While counting, from limes and parking spots to the number of employees or customers, is quantity-based, the differences between the entities being counted is quality-based, with a focus on use. For an aircraft manufacturer, if the parts of an airplane remained in boxes and were never assembled, then the variation in each part, as in the variation in limes and parking spots, would be very hard to discern. Variation appears in how well the parts are eventually integrated into a system and, how well the system performs, day after day. Once again, quality is about use. But questions about the distance to the nearest airport are quantity-based, as the answer, whether in kilometers or miles, 10 or 100, ignores the physical differences between each unit of distance, such as hilly or flat terrain. In short, quantity is about counting. Students are students, doctors are doctors, customers are customers, and suppliers are suppliers. Dr. Deming explained quality with an appreciation of variation and, ultimately, use.
Beginning in the early 1950s, Shoichiro Toyoda, son of Kiichiro Toyoda, the founder of Toyota Motor Corporation, was inspired to discern the difference between quantity and quality, between counting parts and using parts. Yukiyasu Togo, a former employee and co-author of Against All Odds: The Story of the Toyota Motor Corporation and the Family That Created It, provided an explanation of Shoichiro Toyoda’s desire to implement a quality-based system, in parallel with the quantity-based Just-in-Time (JIT) system. According to Togo, Toyota’s JIT system, under the direction of Taiichi Ohno, was extremely successful in saving time in moving products through development at lightning speed, yet only to face disgruntled customers in the marketplace, with long lines of products in need of immediate repair. To Shoichiro Toyoda’s chagrin, the best Toyota’s quantity-based production system could offer was immediate trouble-shooting.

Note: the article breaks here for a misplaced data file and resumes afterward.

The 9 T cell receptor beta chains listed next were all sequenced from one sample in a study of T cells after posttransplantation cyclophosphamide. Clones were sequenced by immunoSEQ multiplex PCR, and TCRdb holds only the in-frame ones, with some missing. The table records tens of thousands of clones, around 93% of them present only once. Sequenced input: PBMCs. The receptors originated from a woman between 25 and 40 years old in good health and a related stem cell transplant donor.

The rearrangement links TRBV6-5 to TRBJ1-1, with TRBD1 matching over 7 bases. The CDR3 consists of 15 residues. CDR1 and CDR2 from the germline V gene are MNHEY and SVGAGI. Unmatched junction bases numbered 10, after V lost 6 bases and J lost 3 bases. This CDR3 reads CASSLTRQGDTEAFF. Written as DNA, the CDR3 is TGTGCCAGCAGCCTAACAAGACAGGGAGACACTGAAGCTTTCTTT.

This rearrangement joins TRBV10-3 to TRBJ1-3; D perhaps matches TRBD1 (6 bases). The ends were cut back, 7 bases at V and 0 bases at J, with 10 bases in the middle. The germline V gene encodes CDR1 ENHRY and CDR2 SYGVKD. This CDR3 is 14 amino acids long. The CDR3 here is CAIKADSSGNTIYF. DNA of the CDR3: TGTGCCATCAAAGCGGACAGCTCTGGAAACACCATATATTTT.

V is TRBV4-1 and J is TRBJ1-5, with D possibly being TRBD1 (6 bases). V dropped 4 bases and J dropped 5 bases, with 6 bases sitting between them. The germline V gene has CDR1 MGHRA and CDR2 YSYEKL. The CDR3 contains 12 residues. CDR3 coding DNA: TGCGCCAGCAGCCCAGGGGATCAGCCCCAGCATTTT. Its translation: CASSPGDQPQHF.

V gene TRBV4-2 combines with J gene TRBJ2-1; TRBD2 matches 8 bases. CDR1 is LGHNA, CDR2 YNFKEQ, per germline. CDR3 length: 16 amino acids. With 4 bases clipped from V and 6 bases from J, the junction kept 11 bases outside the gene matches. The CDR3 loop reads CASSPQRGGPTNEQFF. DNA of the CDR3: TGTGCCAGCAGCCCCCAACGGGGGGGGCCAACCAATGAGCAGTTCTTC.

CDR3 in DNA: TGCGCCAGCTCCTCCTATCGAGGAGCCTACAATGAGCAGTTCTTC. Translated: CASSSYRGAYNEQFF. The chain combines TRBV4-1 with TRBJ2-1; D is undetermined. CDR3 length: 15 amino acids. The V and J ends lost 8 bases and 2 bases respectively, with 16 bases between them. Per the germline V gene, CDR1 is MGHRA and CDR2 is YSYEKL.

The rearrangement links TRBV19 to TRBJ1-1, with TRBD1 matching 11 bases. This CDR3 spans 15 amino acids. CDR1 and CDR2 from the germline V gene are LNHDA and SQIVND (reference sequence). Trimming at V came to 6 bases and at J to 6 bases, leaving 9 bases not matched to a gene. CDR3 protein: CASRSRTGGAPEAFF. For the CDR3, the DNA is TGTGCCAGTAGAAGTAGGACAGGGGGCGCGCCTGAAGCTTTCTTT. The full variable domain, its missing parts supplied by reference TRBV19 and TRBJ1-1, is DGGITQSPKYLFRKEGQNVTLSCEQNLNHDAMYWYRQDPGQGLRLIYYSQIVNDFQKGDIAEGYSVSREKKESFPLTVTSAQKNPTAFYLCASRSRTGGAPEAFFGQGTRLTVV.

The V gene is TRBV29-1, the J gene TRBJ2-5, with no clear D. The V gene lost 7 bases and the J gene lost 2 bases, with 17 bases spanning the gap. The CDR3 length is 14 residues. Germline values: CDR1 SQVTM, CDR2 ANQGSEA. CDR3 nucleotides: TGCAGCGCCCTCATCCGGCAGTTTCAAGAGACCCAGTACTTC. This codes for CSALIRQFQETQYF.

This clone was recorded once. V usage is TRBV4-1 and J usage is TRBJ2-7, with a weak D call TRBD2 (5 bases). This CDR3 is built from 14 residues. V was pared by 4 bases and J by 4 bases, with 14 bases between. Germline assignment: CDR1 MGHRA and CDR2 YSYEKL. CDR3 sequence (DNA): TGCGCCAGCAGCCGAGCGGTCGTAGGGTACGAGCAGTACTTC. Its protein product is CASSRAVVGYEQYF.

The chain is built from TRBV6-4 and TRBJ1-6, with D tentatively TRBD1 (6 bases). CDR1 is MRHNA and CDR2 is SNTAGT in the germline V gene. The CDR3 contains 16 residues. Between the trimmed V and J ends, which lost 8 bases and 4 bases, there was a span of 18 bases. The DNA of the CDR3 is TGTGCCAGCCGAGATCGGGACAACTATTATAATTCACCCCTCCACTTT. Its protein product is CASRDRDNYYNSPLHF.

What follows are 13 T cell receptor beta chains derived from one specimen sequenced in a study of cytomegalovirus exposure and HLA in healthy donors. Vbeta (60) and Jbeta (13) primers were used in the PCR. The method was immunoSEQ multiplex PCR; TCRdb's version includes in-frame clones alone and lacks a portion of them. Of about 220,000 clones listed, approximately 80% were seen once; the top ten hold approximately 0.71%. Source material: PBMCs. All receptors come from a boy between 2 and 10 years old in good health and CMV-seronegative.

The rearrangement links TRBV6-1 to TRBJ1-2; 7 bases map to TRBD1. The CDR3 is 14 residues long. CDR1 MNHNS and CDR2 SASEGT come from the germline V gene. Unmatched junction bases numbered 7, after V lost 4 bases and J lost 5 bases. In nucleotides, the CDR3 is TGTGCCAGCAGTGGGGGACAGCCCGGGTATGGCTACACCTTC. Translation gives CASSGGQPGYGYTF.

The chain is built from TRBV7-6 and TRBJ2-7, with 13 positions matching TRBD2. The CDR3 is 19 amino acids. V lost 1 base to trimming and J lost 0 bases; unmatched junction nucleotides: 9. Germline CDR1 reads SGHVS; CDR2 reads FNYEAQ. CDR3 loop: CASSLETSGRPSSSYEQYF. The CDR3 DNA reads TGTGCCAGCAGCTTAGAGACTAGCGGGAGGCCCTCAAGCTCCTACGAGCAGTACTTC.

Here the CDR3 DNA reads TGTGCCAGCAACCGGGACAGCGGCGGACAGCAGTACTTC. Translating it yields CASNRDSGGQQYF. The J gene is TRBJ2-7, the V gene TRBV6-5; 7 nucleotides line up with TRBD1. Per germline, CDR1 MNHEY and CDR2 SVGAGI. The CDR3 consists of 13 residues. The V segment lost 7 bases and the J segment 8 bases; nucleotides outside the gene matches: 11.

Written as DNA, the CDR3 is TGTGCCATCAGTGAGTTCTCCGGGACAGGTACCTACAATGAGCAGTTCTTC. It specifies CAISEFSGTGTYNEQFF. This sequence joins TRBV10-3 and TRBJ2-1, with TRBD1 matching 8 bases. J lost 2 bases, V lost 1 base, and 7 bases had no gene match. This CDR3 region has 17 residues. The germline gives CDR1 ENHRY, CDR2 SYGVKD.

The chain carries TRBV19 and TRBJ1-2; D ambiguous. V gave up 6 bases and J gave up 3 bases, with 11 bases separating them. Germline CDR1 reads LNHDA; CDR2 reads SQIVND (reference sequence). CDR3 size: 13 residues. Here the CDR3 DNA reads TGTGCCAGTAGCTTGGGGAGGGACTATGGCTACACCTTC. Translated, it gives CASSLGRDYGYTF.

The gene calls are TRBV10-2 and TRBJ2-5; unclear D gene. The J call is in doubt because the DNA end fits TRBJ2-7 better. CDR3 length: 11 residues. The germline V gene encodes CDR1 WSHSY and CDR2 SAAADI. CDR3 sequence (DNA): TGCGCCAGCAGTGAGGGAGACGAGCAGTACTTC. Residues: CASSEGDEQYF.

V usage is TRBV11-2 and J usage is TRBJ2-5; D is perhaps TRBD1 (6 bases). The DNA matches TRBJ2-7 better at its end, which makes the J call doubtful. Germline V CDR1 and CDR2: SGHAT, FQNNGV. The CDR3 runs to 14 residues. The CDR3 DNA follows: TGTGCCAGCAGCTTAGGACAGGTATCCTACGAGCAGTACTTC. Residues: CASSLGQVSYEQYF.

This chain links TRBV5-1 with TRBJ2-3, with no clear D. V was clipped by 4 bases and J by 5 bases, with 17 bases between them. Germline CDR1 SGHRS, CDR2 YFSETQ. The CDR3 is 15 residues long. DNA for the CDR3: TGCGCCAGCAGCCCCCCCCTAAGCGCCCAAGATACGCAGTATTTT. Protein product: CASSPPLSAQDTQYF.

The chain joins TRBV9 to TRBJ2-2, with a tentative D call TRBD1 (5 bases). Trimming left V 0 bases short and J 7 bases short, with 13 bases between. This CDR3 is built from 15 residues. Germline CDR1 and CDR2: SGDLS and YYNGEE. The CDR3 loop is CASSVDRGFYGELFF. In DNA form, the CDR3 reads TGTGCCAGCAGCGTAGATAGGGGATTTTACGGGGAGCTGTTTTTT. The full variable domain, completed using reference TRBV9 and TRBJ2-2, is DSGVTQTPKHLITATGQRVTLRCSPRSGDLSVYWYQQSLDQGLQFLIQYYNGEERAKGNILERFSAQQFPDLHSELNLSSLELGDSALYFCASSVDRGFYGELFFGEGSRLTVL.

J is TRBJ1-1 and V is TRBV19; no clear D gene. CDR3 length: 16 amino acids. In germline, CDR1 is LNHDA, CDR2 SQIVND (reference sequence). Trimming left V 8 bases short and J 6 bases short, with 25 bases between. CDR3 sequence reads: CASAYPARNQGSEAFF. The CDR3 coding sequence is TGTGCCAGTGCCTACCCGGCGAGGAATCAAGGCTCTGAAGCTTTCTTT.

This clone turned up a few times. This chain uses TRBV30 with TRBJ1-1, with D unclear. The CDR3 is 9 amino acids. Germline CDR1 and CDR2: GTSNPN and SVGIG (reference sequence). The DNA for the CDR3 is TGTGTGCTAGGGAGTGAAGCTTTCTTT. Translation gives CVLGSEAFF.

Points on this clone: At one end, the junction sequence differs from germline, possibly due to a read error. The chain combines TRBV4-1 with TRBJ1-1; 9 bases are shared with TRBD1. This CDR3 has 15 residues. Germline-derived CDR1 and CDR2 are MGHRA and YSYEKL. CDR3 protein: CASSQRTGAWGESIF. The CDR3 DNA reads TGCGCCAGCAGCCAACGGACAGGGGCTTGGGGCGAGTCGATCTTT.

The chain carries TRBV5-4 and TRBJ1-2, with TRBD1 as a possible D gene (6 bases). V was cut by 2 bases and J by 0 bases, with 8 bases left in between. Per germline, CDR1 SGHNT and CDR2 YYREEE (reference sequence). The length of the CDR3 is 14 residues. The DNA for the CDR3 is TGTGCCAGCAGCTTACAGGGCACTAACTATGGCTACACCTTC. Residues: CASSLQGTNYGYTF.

Guided by strong impressions of Dr. Deming during his lectures across Japan in 1950, Shoichiro Toyoda initiated Toyota’s “Total Quality Control” (TQC) efforts, with a commitment for Toyota to eventually win the Deming Prize. As reported by Togo, Ohno eventually “became a convert,” when he saw TQC as “fully compatible” with JIT. Nonetheless, TQC efforts were openly resisted by the JIT community, leading to “a group of nervous quality-control managers surrounding Shoichiro one day…. [asking] if they would be fired if the company lost in their pursuit of the Deming Prize. “If that happens,” Shoichiro told them,” then I will be fired too.”” None were fired and Toyota was awarded the Deming Prize in 1965.
Forty years later, in 2004, Shoichiro Toyoda was honored with the Deming Medal from the American Society for Quality. Upon receiving the medal, he, in turn, honored his mentor with remarks that included:
…Dr. Deming came to Japan following World War II in order to teach industry leaders methods of statistical quality control, as well as to impart the significance of quality control in management and his overall management philosophy. He was an invaluable teacher…, playing an indispensable role in the development and revitalization of post-war Japan.
In a remarkable demonstration of learning to discern, Toyota remains a leader for its ability to finely integrate Quantity Control and Quality Control, and not mistake inquiries of “how many?” with systemic explorations of “how well?”